The alarm bells of the climate crisis have been ringing for most of my life, more than fifty years. That 2c cap is fast approaching. The World Meterological Organization (WMO) in their 2014 report stated that the planet was at 400 ppm but this March global levels of CO2 passed the 400 parts per million mark. This is the first time since records have been kept that CO2 levels have risen this high and stayed this high globally for over a month. This is an ominous sign and one that tells us we need to send a clamoring message to the leaders at the Paris climate talks this December. “We will soon be living with globally averaged CO2 levels above 400 parts per million as a permanent reality,”said WMO Secretary-General Michel Jarraud. “Carbon dioxide remains in the atmosphere for hundreds of years and in the ocean for even longer. Past, present and future emissions will have a cumulative impact on both global warming and ocean acidification. The laws of physics are non-negotiable,” said Mr Jarraud.

According to an article in Scientific American ; “We aren’t done yet. Greater concentrations will be achieved, thanks to all the existing coal-fired power plants, more than a billion cars powered by internal combustion on the roads today and yet more clearing of forests. That’s despite an avowed goal to stop at 450 ppm, the number broadly (if infirmly) linked to an average temperature rise of no more than 2 degrees C. More likely, by century’s end enough CO2 will have been spewed from burning long-buried stores of fossilized sunshine to raise concentrations to 550 ppm or more, enough to raise average annual temperatures by as much as 6 degrees C in the same span. That may be more climate change than human civilization can handle, along with many of the other animals and plants living on Earth, already stressed by other human encroachments“.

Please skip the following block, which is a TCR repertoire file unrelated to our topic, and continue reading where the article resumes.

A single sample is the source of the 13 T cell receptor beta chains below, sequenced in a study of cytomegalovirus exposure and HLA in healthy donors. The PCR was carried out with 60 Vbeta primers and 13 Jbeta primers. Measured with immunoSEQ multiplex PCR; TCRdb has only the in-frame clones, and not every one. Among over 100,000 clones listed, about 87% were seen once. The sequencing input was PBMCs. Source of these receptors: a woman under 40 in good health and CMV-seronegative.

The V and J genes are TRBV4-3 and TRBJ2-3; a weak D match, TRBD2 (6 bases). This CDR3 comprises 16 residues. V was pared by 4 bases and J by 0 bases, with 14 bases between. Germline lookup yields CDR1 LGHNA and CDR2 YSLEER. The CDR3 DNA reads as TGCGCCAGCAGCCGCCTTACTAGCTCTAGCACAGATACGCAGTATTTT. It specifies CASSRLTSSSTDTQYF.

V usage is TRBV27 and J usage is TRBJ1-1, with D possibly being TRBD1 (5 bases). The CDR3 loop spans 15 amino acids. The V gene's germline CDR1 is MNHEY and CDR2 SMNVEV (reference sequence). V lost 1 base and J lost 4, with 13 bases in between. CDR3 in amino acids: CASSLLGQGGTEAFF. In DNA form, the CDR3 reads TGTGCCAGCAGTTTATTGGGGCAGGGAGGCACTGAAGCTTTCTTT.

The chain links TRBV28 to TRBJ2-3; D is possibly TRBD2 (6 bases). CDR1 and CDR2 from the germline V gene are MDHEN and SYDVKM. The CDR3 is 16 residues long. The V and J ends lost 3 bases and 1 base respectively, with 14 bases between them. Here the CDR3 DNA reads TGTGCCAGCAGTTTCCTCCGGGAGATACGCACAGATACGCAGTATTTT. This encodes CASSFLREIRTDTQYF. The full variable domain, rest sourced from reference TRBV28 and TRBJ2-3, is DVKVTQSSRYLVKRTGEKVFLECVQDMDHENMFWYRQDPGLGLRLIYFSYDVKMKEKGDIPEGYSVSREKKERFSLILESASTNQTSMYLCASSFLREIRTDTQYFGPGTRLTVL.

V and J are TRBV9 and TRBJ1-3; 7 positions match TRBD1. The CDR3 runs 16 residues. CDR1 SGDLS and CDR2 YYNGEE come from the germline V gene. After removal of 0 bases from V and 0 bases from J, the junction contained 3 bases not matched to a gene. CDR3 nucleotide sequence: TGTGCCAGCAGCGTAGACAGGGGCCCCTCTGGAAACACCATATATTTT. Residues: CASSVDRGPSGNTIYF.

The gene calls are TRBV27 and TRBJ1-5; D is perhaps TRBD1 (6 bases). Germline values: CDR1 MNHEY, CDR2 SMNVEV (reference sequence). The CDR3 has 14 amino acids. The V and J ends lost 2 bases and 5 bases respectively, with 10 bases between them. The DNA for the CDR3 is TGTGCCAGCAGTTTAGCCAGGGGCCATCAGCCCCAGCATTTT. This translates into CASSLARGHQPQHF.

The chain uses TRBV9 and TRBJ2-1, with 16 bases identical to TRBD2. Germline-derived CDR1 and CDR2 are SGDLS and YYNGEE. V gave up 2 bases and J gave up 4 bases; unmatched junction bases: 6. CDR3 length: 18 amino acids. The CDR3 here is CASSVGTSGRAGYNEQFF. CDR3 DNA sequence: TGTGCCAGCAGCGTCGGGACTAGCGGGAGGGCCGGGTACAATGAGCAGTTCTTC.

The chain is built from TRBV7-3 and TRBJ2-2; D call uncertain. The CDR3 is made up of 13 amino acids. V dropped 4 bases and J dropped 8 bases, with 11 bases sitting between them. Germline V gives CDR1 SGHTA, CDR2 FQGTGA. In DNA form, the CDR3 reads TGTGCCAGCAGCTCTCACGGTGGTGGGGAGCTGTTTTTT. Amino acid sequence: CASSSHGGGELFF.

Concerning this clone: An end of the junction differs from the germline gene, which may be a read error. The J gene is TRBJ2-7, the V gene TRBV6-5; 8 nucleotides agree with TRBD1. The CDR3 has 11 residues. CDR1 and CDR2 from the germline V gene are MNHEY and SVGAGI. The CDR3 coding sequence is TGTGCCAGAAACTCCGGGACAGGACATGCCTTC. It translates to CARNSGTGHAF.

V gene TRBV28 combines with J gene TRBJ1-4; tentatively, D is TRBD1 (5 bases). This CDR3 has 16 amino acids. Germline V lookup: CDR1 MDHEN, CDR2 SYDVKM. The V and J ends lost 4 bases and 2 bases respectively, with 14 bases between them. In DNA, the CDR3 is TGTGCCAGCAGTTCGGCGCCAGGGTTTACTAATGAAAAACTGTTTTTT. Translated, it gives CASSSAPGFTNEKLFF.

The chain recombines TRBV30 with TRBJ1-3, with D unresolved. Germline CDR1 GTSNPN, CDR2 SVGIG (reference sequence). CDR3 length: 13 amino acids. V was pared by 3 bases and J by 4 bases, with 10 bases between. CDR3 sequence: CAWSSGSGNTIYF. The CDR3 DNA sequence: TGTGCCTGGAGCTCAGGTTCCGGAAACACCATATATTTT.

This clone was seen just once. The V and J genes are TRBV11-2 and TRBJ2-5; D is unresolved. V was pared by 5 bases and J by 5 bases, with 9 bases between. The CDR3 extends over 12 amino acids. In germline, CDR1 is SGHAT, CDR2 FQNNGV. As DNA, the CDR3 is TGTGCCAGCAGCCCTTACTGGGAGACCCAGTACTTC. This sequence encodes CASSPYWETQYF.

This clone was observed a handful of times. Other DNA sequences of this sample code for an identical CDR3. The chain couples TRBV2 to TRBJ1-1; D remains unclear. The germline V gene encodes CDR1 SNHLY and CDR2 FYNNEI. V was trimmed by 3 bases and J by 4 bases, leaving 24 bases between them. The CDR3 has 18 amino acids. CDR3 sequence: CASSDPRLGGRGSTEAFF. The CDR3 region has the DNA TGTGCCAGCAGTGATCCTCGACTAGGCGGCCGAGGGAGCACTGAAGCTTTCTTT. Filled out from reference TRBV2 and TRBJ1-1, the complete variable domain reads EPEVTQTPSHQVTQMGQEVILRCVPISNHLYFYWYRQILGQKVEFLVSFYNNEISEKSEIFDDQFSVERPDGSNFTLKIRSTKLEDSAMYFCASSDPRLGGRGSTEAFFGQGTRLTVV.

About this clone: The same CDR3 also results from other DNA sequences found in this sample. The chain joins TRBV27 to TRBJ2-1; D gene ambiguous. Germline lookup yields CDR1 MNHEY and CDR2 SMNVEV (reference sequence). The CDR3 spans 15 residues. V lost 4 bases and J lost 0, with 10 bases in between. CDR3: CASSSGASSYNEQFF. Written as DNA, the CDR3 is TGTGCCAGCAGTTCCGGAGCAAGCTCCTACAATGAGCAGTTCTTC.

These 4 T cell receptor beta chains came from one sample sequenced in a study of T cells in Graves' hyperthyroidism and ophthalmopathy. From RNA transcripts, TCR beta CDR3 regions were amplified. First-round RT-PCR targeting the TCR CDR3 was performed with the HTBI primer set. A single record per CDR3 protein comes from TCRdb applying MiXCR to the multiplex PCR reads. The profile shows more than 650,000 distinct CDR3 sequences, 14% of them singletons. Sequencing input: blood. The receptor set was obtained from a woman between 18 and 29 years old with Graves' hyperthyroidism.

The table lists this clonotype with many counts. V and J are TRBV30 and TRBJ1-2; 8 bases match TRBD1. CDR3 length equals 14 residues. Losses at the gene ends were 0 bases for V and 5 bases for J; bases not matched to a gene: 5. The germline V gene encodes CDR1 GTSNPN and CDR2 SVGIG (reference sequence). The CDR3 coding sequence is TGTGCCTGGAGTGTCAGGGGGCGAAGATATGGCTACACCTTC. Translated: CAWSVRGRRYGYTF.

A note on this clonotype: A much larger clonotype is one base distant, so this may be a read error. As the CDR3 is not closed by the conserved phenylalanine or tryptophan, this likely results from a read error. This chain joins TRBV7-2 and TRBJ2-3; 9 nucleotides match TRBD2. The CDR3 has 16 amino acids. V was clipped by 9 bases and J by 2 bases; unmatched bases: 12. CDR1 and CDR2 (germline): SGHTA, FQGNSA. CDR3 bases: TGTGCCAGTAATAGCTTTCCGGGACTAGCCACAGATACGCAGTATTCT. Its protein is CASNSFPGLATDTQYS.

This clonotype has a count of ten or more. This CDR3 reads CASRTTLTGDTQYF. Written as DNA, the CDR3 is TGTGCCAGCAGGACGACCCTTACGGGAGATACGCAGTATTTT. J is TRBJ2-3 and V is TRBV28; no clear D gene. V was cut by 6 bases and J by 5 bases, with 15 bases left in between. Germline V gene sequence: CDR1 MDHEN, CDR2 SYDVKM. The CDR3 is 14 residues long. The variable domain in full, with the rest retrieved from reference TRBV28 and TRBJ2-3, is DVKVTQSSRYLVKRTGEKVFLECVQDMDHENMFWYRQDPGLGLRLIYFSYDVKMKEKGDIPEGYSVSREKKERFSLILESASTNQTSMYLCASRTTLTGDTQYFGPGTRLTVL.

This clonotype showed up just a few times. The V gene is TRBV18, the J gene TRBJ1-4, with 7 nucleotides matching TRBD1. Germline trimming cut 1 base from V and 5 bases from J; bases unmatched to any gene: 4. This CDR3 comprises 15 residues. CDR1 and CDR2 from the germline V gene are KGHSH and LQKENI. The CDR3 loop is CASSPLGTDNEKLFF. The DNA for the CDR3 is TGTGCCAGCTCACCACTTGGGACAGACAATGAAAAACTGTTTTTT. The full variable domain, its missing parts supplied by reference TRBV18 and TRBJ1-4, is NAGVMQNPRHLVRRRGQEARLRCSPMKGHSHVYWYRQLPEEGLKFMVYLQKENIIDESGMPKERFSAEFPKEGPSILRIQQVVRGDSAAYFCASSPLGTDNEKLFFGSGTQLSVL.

It’s time to act and act quickly. As Fatih Birol, the IEA’s chief economist, bluntly put it: “The door to reach two degrees is about to close. In 2017 it will be closed forever.” We are now in what some activists are calling “Decade Zero” of the climate crisis: we either change now or we lose our chance.
The consequences of failing causes my heart to ache for those that have no recourse and are depending on us to help sustain them.

What can you do to influence the Paris talks? Call your elected representatives and tell them to put every effort into mitigating the climate crisis and then “write a letter to the future“. It is a sobering and humbeling excercise, one that may well change some minds and hearts for the better. As part of the Paris Climate Project a call for letters is out to predict the success or failure of the Paris talks. The letters will be sent to targeted delegates and citizens convening at the Paris talks. My letter is there along with the letters of Michael Pollin, Bill McKibben, Senator Lois Wolk and many others. You can write yours now. The climate crisis depends on all of us to fight and do our part. What you do (or dont do) today may save many from harm.